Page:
The financial community is showing signs of recognizing both the risks of inaction and the opportunities for good returns from climate related investments. The discouraging news is that the largest banks have collectively continued to invest large amounts in fossil fuels — $3.8 trillion since the 2015 Paris Agreement according to analysis by a group of environmental organizations (see figure). This was about double the amount going into green bonds (although in a positive sign the two appear to be roughly equal this year).
Fortunately, there are indications awareness of climate risks is growing rapidly both within financial institutions and among regulators.
· The Glasgow Financial Alliance for Net Zero (GFANZ) claims $130 trillion of private capital is committed to transforming the economy for net zero
· A Climate Finance Partnership organized by BlackRock with a target of $500 million for investment in climate infrastructure in emerging markets attracted $673 million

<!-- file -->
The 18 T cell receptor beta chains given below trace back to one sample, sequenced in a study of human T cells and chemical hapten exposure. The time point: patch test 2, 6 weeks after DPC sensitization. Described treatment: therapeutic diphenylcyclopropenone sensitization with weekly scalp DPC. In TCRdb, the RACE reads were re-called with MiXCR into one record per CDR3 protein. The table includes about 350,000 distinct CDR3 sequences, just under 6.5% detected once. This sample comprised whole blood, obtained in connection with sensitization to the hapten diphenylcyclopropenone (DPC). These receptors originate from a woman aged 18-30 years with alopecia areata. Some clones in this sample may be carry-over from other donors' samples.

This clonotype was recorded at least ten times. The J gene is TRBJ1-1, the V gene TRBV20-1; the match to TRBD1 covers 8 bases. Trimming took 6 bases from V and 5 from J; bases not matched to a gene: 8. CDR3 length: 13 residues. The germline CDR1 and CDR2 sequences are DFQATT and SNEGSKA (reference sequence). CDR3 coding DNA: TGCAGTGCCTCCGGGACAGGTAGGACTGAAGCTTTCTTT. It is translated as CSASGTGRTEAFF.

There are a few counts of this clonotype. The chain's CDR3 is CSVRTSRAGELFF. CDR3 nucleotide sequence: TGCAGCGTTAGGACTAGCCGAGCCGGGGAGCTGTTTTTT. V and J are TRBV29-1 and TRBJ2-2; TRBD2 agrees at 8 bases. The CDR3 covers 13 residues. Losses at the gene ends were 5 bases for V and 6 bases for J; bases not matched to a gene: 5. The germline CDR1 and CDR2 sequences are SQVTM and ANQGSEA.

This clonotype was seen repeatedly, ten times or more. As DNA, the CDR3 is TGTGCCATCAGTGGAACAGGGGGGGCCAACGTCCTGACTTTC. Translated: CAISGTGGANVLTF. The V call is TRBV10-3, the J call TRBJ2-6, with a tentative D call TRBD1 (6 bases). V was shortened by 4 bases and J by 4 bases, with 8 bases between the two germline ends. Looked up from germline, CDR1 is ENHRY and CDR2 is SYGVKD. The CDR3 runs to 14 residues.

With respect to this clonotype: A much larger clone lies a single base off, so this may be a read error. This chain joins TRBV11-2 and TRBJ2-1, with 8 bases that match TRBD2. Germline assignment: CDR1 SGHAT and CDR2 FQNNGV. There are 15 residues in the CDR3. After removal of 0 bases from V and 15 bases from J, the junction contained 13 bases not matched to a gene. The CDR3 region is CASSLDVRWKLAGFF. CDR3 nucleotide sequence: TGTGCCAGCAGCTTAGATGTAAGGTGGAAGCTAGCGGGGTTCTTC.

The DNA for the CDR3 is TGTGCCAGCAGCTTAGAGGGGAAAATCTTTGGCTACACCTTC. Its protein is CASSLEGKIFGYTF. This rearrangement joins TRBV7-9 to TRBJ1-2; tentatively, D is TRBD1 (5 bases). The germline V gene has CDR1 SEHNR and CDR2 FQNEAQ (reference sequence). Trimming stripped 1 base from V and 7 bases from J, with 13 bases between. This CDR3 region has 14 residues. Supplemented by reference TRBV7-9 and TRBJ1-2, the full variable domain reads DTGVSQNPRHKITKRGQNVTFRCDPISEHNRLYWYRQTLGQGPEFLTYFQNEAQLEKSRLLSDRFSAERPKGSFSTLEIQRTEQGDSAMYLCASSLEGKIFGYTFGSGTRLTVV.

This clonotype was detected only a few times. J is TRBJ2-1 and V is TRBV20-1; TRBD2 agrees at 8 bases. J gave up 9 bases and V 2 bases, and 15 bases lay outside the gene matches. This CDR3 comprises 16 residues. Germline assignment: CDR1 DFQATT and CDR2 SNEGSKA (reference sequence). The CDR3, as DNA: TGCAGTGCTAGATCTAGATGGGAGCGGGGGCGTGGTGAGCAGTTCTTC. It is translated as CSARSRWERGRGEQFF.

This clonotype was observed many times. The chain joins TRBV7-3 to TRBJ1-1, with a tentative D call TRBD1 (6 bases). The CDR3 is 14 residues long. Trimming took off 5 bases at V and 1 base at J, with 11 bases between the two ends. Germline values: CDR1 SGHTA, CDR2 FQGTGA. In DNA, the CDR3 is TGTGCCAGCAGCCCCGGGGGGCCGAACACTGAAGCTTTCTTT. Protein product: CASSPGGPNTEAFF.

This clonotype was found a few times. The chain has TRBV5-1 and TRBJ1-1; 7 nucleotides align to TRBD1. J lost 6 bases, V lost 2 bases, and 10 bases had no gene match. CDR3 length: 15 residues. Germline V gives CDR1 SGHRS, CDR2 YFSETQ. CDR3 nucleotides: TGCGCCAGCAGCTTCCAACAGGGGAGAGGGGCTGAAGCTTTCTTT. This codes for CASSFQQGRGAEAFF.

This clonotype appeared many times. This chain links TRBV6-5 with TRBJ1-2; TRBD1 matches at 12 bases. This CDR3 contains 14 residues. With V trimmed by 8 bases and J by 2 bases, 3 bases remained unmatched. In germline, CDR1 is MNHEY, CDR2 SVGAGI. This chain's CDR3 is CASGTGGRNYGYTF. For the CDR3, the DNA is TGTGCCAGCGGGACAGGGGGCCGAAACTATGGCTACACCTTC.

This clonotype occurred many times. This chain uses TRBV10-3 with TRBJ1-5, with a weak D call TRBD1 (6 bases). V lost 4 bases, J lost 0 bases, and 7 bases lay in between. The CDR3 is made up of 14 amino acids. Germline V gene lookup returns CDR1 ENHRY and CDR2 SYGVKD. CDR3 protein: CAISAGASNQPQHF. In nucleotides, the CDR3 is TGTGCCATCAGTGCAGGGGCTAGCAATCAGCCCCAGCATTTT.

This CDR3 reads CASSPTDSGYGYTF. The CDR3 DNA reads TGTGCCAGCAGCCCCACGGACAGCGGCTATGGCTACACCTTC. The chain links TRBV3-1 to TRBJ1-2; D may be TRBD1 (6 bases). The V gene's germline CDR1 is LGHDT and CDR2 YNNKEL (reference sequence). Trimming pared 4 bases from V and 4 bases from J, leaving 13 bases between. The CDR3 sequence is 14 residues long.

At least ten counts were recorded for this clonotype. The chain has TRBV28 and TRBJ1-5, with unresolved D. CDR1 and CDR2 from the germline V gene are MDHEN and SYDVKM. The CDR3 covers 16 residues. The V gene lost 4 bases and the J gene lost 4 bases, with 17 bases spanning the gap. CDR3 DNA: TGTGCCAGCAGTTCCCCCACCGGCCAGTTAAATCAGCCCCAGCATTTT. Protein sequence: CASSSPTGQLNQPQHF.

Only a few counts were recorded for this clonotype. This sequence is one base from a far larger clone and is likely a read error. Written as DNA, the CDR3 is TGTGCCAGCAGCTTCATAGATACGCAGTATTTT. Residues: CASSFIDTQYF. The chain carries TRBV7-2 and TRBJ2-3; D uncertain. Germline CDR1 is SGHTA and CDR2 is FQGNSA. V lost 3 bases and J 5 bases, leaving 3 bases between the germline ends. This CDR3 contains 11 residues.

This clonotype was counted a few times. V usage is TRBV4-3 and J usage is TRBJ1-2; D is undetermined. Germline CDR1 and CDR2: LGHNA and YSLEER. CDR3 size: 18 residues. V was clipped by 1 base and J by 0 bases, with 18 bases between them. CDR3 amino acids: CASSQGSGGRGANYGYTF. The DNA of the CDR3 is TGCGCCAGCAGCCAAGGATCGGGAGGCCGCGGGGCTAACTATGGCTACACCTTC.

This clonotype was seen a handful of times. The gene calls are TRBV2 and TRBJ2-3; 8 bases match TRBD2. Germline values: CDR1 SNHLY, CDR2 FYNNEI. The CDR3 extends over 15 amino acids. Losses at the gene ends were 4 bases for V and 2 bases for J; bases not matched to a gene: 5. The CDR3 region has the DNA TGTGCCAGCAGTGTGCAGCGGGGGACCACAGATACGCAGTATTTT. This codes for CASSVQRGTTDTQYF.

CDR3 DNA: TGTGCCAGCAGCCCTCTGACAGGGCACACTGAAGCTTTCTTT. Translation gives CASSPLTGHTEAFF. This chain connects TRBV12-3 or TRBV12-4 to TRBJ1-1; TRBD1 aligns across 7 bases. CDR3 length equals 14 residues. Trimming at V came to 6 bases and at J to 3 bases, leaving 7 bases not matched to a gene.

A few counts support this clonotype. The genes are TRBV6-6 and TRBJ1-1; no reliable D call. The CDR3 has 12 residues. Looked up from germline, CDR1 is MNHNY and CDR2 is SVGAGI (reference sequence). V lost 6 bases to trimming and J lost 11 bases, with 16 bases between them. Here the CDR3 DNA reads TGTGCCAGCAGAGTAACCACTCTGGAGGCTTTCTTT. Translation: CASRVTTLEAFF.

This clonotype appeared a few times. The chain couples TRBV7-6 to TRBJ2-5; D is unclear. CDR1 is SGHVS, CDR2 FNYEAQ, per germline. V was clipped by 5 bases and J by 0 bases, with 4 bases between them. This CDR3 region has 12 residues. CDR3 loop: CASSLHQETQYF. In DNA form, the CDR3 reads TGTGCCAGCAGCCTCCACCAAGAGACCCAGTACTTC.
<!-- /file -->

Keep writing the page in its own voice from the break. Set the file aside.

· The Network for Greening the Financial System launched in 2017 now includes 83 central banks and supervisors; a major focus is recommendations for disclosure of climate risk by banks
· The EU recently announced banks in member countries will be required to “systematically identify, disclose and manage” ESG risks, including climate-related risks
· More than 30 insurance companies have announced restrictions on underwriting coal projects, essential for obtaining finance
· Multiple pension funds and endowments with almost $40 trillion under management have promised to divest from fossil fuels
We may be at an inflection point.
Progress toward the goal of $100 billion “promise” will undoubtedly be one of the major stories to emerge from the Glasgow meetings. For the sake of the planet, at least equal attention should be given to the role of private investment related to climate change. As an official in the US Treasury Department notes, “There’s pure public funds, there’s public funds that mobilize private capital, and then there’s private capital, which at the end of the day has to dwarf the previous two categories.”
Alan Miller is a former climate change officer in the International Finance Corporation (2003–13) and climate change team leader, Global Environment Facility (1997–2003)